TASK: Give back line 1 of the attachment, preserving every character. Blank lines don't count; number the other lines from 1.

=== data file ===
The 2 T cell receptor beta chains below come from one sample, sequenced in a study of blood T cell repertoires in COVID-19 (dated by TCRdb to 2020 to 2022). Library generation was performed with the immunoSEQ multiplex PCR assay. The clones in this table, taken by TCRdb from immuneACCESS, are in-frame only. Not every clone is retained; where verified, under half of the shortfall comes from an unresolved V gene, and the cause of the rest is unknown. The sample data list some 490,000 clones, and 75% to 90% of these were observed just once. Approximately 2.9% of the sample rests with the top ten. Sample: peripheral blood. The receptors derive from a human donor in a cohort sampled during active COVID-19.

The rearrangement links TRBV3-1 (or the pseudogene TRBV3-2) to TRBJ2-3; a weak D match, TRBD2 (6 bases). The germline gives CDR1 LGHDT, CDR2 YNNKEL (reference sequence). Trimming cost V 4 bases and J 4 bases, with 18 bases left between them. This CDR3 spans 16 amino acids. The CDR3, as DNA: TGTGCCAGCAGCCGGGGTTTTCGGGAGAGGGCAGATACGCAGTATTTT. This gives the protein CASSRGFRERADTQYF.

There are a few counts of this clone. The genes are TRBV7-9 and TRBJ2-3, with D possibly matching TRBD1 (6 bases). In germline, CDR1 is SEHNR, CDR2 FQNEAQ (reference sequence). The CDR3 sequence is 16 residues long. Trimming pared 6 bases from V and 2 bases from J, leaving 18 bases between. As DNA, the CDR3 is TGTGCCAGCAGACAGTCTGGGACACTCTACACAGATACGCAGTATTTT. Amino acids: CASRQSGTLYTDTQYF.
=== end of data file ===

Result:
The 2 T cell receptor beta chains below come from one sample, sequenced in a study of blood T cell repertoires in COVID-19 (dated by TCRdb to 2020 to 2022). Library generation was performed with the immunoSEQ multiplex PCR assay. The clones in this table, taken by TCRdb from immuneACCESS, are in-frame only. Not every clone is retained; where verified, under half of the shortfall comes from an unresolved V gene, and the cause of the rest is unknown. The sample data list some 490,000 clones, and 75% to 90% of these were observed just once. Approximately 2.9% of the sample rests with the top ten. Sample: peripheral blood. The receptors derive from a human donor in a cohort sampled during active COVID-19.